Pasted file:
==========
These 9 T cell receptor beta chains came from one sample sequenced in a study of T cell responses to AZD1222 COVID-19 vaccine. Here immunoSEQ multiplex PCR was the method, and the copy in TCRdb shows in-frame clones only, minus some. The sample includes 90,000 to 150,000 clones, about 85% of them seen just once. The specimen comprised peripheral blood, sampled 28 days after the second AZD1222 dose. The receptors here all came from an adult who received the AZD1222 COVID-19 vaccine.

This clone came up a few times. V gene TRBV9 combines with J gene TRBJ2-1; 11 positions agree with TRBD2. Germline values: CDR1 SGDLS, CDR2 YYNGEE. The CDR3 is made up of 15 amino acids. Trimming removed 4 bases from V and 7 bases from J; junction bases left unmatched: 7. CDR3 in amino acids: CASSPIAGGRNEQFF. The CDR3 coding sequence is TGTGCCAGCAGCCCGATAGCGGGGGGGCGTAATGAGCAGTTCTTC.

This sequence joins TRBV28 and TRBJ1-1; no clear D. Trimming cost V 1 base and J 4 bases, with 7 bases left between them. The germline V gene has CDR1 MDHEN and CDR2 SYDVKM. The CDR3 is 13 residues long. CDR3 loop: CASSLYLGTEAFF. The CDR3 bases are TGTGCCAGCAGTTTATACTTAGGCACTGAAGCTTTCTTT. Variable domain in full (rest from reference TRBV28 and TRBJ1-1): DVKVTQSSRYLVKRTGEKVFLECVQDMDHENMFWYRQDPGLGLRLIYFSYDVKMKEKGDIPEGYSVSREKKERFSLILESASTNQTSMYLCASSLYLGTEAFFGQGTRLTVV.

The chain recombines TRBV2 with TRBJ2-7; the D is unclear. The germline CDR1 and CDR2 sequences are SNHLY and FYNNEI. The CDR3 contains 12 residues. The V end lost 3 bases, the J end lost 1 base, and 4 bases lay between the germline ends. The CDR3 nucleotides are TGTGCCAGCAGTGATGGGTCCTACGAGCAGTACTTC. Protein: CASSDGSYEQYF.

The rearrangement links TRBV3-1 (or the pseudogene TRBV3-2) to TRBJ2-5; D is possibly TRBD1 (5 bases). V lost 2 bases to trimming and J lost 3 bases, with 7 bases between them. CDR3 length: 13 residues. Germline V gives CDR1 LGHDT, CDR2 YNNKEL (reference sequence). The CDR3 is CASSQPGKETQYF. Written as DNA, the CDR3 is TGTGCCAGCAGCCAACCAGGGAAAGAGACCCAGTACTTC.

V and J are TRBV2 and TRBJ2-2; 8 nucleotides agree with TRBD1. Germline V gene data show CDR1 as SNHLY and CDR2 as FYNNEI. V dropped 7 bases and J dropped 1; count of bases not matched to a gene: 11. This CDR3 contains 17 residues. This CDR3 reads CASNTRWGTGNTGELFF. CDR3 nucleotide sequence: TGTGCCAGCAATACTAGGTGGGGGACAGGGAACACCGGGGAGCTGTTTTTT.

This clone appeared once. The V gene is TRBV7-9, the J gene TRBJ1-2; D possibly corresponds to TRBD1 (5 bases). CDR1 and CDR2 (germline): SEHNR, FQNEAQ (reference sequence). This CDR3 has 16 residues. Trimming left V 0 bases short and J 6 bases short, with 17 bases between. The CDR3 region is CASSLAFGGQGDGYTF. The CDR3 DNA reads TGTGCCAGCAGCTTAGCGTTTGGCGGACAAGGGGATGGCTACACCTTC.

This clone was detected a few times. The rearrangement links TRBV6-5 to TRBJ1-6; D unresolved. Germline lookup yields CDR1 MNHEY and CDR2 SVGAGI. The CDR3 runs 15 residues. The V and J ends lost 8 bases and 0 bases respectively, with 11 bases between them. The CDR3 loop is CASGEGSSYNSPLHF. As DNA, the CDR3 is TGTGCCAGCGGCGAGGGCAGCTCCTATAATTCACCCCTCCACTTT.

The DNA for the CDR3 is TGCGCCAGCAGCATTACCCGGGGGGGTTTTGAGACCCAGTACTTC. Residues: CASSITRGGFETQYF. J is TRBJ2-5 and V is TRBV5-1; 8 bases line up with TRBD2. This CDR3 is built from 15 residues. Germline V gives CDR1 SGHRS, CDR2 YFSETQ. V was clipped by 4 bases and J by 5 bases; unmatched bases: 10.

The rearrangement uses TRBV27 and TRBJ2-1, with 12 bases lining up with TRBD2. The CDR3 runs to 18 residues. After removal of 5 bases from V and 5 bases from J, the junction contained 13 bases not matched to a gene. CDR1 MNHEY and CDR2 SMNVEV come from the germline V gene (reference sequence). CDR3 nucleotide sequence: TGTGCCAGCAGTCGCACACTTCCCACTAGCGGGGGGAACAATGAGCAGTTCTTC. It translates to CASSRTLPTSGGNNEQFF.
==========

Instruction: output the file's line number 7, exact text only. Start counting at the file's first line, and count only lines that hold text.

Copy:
This clone appeared once. The V gene is TRBV7-9, the J gene TRBJ1-2; D possibly corresponds to TRBD1 (5 bases). CDR1 and CDR2 (germline): SEHNR, FQNEAQ (reference sequence). This CDR3 has 16 residues. Trimming left V 0 bases short and J 6 bases short, with 17 bases between. The CDR3 region is CASSLAFGGQGDGYTF. The CDR3 DNA reads TGTGCCAGCAGCTTAGCGTTTGGCGGACAAGGGGATGGCTACACCTTC.